For all its purported sophistication, Postmodern morality has certainly produced a culture where relationships lacks permanence. If the movie were longer, we would see how relationships ended up in the new and colorful Pleasantville: temporary cohabitation and broken homes replacing permanent marriages. Children growing up in such places where love has grown cold will themselves become more pessimistic about love. What happens when people lose faith in morality and love? They fight.
“Irreconcilable, malicious gossips, brutal, revilers, ungrateful, unloving” all describe people too willing to fight and divide. It’s love-grown-cold with attitude: enter the era of disposable relationships. Always changing, moving on relationships means love without a home, love without deep roots. The concept of a village or community always anchored relationships, but modern community is a heartless system built around City Hall—and nobody can fight City Hall! Today’s village is described in Hillary Clinton’s famous book “It Takes a Village” as a national entity. Politics aside, it’s a remote and cold village, and it means diffuse relationships.
Substitutes for Love
“Lovers of self, lovers of money, without self-control, reckless, lovers of pleasure” all describe a culture obsessed with “the pursuit of happiness” like the West. Wealth, technology and entertainment industries provide unparalleled stimulation to keep us distracted from facing the intolerable loneliness aching inside. More significant is the opportunity to pursue personal wealth. Materialism is a lifestyle never available for the masses before the appearance of consumerism. The availability of cheap consumer goods means a lifestyle of acquisition. The educational system mass-produces consumer-oriented thinkers too, and kids are trained for 12 years to think profession as their destiny. Choosing the right profession promises fulfillment and purpose, kids are taught, but adults stuck in the professional world usually know better. Taken together, these symptoms describe a deeply confused and narcissistic culture. Relationships will not work in this world—at least, not for long. Americans live fractured emotional lives as they bounce from relationship to relationship. It’s a diffuse lifestyle energized with superficial stimulations like consumerism, professional pursuits or passing pleasures, but it’s an empty lifestyle because love relationships don’t work and don’t last. Still there remains one more great damage incurred in the modern era.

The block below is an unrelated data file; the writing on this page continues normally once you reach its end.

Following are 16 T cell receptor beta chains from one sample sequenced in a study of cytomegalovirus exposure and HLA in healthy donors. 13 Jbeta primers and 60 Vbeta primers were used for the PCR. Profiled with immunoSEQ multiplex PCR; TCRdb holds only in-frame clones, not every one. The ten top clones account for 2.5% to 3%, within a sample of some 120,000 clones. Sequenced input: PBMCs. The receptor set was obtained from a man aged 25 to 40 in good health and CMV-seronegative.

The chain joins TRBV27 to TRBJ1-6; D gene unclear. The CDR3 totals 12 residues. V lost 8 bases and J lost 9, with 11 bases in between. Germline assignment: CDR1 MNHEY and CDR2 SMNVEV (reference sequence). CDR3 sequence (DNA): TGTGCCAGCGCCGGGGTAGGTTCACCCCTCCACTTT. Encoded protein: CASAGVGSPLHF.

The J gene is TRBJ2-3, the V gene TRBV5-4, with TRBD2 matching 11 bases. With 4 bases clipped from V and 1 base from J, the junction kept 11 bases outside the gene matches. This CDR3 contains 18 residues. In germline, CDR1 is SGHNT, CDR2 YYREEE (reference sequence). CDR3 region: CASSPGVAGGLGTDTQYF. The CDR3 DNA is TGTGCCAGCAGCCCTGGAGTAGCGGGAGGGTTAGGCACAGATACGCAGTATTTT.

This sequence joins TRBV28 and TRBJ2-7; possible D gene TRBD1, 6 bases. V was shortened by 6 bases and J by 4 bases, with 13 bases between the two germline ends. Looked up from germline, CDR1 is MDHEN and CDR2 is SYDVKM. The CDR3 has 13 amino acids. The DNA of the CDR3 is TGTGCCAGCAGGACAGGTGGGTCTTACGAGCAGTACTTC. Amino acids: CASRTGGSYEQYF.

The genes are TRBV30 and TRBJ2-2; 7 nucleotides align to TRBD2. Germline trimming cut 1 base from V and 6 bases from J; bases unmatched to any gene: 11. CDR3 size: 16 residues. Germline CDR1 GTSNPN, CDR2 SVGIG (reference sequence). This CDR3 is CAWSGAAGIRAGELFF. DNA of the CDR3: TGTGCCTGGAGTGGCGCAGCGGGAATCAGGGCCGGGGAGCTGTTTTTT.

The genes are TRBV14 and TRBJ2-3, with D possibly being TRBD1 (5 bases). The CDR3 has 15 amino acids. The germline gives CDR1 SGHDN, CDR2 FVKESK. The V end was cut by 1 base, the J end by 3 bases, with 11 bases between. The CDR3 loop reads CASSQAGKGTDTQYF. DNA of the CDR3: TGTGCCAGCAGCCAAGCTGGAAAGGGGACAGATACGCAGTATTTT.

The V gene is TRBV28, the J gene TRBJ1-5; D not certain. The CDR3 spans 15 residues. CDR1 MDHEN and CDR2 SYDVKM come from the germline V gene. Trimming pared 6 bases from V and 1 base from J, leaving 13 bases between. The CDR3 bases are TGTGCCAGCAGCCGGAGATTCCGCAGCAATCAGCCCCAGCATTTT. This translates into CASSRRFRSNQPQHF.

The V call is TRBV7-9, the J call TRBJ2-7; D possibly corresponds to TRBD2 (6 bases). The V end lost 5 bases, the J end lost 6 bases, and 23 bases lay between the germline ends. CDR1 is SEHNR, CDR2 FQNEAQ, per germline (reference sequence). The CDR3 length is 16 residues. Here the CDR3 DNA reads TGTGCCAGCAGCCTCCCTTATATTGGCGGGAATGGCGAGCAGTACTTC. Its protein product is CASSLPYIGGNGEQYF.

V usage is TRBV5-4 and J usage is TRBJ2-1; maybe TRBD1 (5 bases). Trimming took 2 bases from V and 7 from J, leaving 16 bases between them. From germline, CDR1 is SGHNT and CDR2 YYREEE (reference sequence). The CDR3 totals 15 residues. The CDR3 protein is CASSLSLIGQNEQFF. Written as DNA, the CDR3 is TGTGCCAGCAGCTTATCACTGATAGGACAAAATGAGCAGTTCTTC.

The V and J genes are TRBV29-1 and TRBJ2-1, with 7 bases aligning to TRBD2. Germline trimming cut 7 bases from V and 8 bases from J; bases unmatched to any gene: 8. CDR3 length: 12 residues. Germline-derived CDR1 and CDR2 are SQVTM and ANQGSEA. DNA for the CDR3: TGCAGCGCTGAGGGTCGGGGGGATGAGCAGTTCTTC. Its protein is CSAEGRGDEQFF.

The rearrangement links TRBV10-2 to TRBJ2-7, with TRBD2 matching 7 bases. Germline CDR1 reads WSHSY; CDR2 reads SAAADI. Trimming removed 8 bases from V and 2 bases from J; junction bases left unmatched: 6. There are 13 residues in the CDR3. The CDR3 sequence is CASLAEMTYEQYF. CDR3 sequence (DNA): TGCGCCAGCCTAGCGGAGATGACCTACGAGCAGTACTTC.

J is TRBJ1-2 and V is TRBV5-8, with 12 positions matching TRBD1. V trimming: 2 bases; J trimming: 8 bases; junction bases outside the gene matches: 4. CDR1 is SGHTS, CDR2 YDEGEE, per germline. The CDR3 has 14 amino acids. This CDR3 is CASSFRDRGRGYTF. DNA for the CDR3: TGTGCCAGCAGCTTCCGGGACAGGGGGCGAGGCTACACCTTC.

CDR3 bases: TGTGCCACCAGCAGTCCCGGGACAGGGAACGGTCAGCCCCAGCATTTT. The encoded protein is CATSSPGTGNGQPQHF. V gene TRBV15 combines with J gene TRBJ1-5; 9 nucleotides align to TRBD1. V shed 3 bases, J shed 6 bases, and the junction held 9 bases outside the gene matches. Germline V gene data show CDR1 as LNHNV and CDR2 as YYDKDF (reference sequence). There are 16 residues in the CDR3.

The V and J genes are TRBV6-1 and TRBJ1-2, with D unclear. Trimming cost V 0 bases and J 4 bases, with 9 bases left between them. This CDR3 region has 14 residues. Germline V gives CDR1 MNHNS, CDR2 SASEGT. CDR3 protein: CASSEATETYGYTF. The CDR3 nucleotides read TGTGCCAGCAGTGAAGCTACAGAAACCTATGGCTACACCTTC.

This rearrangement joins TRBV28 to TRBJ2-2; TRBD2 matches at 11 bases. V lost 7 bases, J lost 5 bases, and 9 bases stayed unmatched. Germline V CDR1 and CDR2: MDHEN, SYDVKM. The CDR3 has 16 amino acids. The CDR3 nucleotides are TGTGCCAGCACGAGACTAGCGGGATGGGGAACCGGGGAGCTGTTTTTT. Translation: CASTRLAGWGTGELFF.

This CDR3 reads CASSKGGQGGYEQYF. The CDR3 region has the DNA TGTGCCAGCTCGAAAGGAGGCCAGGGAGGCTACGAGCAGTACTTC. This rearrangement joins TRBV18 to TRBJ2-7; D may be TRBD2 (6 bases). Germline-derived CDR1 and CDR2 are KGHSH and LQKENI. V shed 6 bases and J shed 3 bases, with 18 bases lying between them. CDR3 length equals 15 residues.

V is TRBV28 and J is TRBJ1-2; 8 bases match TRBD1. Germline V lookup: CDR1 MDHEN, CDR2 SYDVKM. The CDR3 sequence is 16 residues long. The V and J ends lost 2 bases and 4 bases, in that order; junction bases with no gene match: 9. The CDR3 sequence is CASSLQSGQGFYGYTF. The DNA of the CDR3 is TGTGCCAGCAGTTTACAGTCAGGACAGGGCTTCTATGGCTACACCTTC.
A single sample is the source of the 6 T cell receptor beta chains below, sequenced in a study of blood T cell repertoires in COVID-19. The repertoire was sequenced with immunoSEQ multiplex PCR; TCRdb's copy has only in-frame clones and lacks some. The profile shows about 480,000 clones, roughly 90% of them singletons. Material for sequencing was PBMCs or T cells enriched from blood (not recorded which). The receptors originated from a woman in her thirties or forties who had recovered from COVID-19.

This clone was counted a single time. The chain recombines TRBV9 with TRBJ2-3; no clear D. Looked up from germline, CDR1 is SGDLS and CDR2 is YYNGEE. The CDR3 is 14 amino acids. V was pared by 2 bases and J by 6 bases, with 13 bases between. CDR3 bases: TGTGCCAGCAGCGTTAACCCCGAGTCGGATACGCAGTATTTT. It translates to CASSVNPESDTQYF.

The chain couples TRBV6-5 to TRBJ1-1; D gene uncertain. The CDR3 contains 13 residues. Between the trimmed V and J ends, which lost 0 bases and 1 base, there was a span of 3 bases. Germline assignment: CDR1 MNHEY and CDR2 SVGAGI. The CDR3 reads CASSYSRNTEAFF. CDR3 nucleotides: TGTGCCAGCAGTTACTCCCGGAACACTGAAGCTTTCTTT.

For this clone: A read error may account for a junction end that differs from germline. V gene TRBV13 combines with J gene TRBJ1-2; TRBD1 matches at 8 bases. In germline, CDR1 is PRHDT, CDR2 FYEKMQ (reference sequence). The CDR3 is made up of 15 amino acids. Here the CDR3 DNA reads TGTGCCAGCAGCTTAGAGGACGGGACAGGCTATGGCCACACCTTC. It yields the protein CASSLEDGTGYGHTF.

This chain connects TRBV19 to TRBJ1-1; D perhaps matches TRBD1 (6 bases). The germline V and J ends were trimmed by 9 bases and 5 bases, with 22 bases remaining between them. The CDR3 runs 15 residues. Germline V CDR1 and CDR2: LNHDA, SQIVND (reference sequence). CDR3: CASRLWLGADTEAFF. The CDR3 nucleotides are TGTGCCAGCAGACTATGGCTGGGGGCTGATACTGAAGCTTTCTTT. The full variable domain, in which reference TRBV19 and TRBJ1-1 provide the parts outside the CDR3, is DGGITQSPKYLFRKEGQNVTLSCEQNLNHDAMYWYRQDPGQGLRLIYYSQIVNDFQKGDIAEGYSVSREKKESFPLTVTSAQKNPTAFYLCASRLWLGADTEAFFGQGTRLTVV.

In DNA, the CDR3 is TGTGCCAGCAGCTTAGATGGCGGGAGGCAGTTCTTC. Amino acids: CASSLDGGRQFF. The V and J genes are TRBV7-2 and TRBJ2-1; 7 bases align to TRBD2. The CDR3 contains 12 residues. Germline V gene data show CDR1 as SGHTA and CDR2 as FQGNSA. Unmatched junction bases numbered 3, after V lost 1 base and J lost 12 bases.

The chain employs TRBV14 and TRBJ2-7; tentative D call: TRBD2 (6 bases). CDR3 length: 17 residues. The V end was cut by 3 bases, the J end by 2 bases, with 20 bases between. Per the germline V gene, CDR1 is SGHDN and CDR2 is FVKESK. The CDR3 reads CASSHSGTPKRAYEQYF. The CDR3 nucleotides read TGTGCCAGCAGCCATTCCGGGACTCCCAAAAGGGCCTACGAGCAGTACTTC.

The Parent Trap